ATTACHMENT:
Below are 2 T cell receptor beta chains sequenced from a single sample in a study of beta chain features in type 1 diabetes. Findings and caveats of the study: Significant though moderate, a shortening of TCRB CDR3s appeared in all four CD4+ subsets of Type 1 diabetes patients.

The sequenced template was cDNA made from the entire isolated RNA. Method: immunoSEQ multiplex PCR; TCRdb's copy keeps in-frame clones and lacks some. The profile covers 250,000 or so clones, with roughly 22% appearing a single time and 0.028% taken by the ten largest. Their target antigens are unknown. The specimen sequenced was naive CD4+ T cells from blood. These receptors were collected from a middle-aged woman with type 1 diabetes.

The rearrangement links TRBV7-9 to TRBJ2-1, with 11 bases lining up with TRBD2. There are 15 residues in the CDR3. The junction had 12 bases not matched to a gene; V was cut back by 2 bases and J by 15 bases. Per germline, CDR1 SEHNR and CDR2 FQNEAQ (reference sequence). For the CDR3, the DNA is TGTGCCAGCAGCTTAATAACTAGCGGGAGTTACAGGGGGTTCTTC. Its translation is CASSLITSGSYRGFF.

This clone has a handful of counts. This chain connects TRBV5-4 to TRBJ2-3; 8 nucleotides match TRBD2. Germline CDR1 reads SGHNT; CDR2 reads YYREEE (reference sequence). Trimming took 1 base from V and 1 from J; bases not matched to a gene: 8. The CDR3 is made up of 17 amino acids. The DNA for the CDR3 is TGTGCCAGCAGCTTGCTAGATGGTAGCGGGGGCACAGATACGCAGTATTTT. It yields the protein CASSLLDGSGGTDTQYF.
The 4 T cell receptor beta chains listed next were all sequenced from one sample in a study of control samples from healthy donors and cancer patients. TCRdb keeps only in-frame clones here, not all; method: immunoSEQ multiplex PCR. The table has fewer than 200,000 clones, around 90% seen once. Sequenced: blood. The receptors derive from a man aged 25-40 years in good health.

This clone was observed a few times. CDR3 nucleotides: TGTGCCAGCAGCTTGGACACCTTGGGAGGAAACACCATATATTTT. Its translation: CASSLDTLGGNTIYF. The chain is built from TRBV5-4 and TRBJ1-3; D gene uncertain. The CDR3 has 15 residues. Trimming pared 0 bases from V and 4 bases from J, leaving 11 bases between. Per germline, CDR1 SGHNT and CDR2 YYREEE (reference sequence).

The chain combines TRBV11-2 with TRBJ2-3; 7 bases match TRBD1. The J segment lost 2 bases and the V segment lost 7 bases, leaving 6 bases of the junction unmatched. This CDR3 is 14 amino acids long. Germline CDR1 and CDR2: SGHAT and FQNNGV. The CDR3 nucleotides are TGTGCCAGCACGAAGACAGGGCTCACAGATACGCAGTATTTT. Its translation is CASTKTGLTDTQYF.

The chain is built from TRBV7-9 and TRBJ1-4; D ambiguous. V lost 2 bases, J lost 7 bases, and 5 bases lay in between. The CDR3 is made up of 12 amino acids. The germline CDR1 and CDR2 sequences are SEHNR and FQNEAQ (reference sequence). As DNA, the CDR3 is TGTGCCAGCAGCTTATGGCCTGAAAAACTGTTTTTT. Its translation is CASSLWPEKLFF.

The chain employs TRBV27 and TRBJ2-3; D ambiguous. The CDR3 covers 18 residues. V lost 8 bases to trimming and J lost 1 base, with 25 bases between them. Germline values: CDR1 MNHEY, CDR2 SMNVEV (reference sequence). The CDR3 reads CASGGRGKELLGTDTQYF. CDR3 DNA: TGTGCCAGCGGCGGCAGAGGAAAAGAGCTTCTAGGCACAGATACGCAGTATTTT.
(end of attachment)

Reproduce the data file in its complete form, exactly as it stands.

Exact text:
Below are 2 T cell receptor beta chains sequenced from a single sample in a study of beta chain features in type 1 diabetes. Findings and caveats of the study: Significant though moderate, a shortening of TCRB CDR3s appeared in all four CD4+ subsets of Type 1 diabetes patients.

The sequenced template was cDNA made from the entire isolated RNA. Method: immunoSEQ multiplex PCR; TCRdb's copy keeps in-frame clones and lacks some. The profile covers 250,000 or so clones, with roughly 22% appearing a single time and 0.028% taken by the ten largest. Their target antigens are unknown. The specimen sequenced was naive CD4+ T cells from blood. These receptors were collected from a middle-aged woman with type 1 diabetes.

The rearrangement links TRBV7-9 to TRBJ2-1, with 11 bases lining up with TRBD2. There are 15 residues in the CDR3. The junction had 12 bases not matched to a gene; V was cut back by 2 bases and J by 15 bases. Per germline, CDR1 SEHNR and CDR2 FQNEAQ (reference sequence). For the CDR3, the DNA is TGTGCCAGCAGCTTAATAACTAGCGGGAGTTACAGGGGGTTCTTC. Its translation is CASSLITSGSYRGFF.

This clone has a handful of counts. This chain connects TRBV5-4 to TRBJ2-3; 8 nucleotides match TRBD2. Germline CDR1 reads SGHNT; CDR2 reads YYREEE (reference sequence). Trimming took 1 base from V and 1 from J; bases not matched to a gene: 8. The CDR3 is made up of 17 amino acids. The DNA for the CDR3 is TGTGCCAGCAGCTTGCTAGATGGTAGCGGGGGCACAGATACGCAGTATTTT. It yields the protein CASSLLDGSGGTDTQYF.
The 4 T cell receptor beta chains listed next were all sequenced from one sample in a study of control samples from healthy donors and cancer patients. TCRdb keeps only in-frame clones here, not all; method: immunoSEQ multiplex PCR. The table has fewer than 200,000 clones, around 90% seen once. Sequenced: blood. The receptors derive from a man aged 25-40 years in good health.

This clone was observed a few times. CDR3 nucleotides: TGTGCCAGCAGCTTGGACACCTTGGGAGGAAACACCATATATTTT. Its translation: CASSLDTLGGNTIYF. The chain is built from TRBV5-4 and TRBJ1-3; D gene uncertain. The CDR3 has 15 residues. Trimming pared 0 bases from V and 4 bases from J, leaving 11 bases between. Per germline, CDR1 SGHNT and CDR2 YYREEE (reference sequence).

The chain combines TRBV11-2 with TRBJ2-3; 7 bases match TRBD1. The J segment lost 2 bases and the V segment lost 7 bases, leaving 6 bases of the junction unmatched. This CDR3 is 14 amino acids long. Germline CDR1 and CDR2: SGHAT and FQNNGV. The CDR3 nucleotides are TGTGCCAGCACGAAGACAGGGCTCACAGATACGCAGTATTTT. Its translation is CASTKTGLTDTQYF.

The chain is built from TRBV7-9 and TRBJ1-4; D ambiguous. V lost 2 bases, J lost 7 bases, and 5 bases lay in between. The CDR3 is made up of 12 amino acids. The germline CDR1 and CDR2 sequences are SEHNR and FQNEAQ (reference sequence). As DNA, the CDR3 is TGTGCCAGCAGCTTATGGCCTGAAAAACTGTTTTTT. Its translation is CASSLWPEKLFF.

The chain employs TRBV27 and TRBJ2-3; D ambiguous. The CDR3 covers 18 residues. V lost 8 bases to trimming and J lost 1 base, with 25 bases between them. Germline values: CDR1 MNHEY, CDR2 SMNVEV (reference sequence). The CDR3 reads CASGGRGKELLGTDTQYF. CDR3 DNA: TGTGCCAGCGGCGGCAGAGGAAAAGAGCTTCTAGGCACAGATACGCAGTATTTT.